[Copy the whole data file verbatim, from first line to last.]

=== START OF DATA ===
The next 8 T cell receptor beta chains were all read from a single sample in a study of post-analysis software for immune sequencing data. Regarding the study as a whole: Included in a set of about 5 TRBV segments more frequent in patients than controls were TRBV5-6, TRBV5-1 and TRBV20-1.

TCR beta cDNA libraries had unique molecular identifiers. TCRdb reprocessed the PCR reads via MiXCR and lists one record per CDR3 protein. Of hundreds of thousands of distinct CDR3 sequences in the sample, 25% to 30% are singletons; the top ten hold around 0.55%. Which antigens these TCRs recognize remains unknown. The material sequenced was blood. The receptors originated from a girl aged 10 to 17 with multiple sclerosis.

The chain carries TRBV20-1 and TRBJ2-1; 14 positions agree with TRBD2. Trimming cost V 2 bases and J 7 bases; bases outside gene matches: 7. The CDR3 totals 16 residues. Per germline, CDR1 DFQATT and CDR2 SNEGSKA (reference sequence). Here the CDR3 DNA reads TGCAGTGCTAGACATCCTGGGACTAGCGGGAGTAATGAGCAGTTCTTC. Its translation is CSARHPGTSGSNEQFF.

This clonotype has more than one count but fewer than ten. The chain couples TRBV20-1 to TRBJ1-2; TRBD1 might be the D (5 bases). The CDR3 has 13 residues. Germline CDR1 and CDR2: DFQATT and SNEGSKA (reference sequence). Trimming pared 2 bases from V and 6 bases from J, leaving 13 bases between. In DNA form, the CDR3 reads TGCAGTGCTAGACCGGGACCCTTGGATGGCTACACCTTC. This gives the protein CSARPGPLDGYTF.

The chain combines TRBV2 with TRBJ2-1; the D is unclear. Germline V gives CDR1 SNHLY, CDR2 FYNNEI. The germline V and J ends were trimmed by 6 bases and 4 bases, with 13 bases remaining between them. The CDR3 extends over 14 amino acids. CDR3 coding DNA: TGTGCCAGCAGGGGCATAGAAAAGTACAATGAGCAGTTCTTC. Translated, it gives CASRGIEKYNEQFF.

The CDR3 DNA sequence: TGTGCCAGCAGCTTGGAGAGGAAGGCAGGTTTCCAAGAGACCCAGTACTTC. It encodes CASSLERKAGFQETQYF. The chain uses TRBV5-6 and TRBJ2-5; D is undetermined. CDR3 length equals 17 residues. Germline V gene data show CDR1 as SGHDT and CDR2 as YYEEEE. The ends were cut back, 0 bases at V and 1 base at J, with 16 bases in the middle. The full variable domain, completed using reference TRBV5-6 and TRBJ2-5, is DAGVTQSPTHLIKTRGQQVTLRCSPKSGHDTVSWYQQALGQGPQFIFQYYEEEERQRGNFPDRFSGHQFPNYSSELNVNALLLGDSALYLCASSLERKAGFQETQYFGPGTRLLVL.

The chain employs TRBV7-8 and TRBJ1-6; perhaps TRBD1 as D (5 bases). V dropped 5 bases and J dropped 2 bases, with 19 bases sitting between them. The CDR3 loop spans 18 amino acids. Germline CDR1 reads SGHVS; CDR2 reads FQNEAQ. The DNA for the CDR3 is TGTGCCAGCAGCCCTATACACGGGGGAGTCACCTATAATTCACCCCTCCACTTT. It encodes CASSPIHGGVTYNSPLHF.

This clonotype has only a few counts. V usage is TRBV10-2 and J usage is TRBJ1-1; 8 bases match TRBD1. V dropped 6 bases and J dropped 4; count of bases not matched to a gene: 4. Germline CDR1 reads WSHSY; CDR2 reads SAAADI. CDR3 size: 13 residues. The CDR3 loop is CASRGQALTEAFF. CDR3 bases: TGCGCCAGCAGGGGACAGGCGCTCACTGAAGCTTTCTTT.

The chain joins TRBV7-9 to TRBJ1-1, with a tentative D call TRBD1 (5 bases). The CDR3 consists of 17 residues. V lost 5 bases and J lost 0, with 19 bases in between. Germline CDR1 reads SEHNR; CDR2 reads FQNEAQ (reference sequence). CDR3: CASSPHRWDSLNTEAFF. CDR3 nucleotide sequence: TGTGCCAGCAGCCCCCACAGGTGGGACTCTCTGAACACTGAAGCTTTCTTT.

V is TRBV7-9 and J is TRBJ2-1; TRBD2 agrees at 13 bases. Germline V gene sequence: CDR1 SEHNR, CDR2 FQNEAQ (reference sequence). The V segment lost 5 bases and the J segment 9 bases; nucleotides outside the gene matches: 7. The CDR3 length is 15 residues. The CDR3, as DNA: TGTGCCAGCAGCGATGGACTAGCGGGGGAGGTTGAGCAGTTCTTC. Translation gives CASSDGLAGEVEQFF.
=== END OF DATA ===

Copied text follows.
The next 8 T cell receptor beta chains were all read from a single sample in a study of post-analysis software for immune sequencing data. Regarding the study as a whole: Included in a set of about 5 TRBV segments more frequent in patients than controls were TRBV5-6, TRBV5-1 and TRBV20-1.

TCR beta cDNA libraries had unique molecular identifiers. TCRdb reprocessed the PCR reads via MiXCR and lists one record per CDR3 protein. Of hundreds of thousands of distinct CDR3 sequences in the sample, 25% to 30% are singletons; the top ten hold around 0.55%. Which antigens these TCRs recognize remains unknown. The material sequenced was blood. The receptors originated from a girl aged 10 to 17 with multiple sclerosis.

The chain carries TRBV20-1 and TRBJ2-1; 14 positions agree with TRBD2. Trimming cost V 2 bases and J 7 bases; bases outside gene matches: 7. The CDR3 totals 16 residues. Per germline, CDR1 DFQATT and CDR2 SNEGSKA (reference sequence). Here the CDR3 DNA reads TGCAGTGCTAGACATCCTGGGACTAGCGGGAGTAATGAGCAGTTCTTC. Its translation is CSARHPGTSGSNEQFF.

This clonotype has more than one count but fewer than ten. The chain couples TRBV20-1 to TRBJ1-2; TRBD1 might be the D (5 bases). The CDR3 has 13 residues. Germline CDR1 and CDR2: DFQATT and SNEGSKA (reference sequence). Trimming pared 2 bases from V and 6 bases from J, leaving 13 bases between. In DNA form, the CDR3 reads TGCAGTGCTAGACCGGGACCCTTGGATGGCTACACCTTC. This gives the protein CSARPGPLDGYTF.

The chain combines TRBV2 with TRBJ2-1; the D is unclear. Germline V gives CDR1 SNHLY, CDR2 FYNNEI. The germline V and J ends were trimmed by 6 bases and 4 bases, with 13 bases remaining between them. The CDR3 extends over 14 amino acids. CDR3 coding DNA: TGTGCCAGCAGGGGCATAGAAAAGTACAATGAGCAGTTCTTC. Translated, it gives CASRGIEKYNEQFF.

The CDR3 DNA sequence: TGTGCCAGCAGCTTGGAGAGGAAGGCAGGTTTCCAAGAGACCCAGTACTTC. It encodes CASSLERKAGFQETQYF. The chain uses TRBV5-6 and TRBJ2-5; D is undetermined. CDR3 length equals 17 residues. Germline V gene data show CDR1 as SGHDT and CDR2 as YYEEEE. The ends were cut back, 0 bases at V and 1 base at J, with 16 bases in the middle. The full variable domain, completed using reference TRBV5-6 and TRBJ2-5, is DAGVTQSPTHLIKTRGQQVTLRCSPKSGHDTVSWYQQALGQGPQFIFQYYEEEERQRGNFPDRFSGHQFPNYSSELNVNALLLGDSALYLCASSLERKAGFQETQYFGPGTRLLVL.

The chain employs TRBV7-8 and TRBJ1-6; perhaps TRBD1 as D (5 bases). V dropped 5 bases and J dropped 2 bases, with 19 bases sitting between them. The CDR3 loop spans 18 amino acids. Germline CDR1 reads SGHVS; CDR2 reads FQNEAQ. The DNA for the CDR3 is TGTGCCAGCAGCCCTATACACGGGGGAGTCACCTATAATTCACCCCTCCACTTT. It encodes CASSPIHGGVTYNSPLHF.

This clonotype has only a few counts. V usage is TRBV10-2 and J usage is TRBJ1-1; 8 bases match TRBD1. V dropped 6 bases and J dropped 4; count of bases not matched to a gene: 4. Germline CDR1 reads WSHSY; CDR2 reads SAAADI. CDR3 size: 13 residues. The CDR3 loop is CASRGQALTEAFF. CDR3 bases: TGCGCCAGCAGGGGACAGGCGCTCACTGAAGCTTTCTTT.

The chain joins TRBV7-9 to TRBJ1-1, with a tentative D call TRBD1 (5 bases). The CDR3 consists of 17 residues. V lost 5 bases and J lost 0, with 19 bases in between. Germline CDR1 reads SEHNR; CDR2 reads FQNEAQ (reference sequence). CDR3: CASSPHRWDSLNTEAFF. CDR3 nucleotide sequence: TGTGCCAGCAGCCCCCACAGGTGGGACTCTCTGAACACTGAAGCTTTCTTT.

V is TRBV7-9 and J is TRBJ2-1; TRBD2 agrees at 13 bases. Germline V gene sequence: CDR1 SEHNR, CDR2 FQNEAQ (reference sequence). The V segment lost 5 bases and the J segment 9 bases; nucleotides outside the gene matches: 7. The CDR3 length is 15 residues. The CDR3, as DNA: TGTGCCAGCAGCGATGGACTAGCGGGGGAGGTTGAGCAGTTCTTC. Translation gives CASSDGLAGEVEQFF.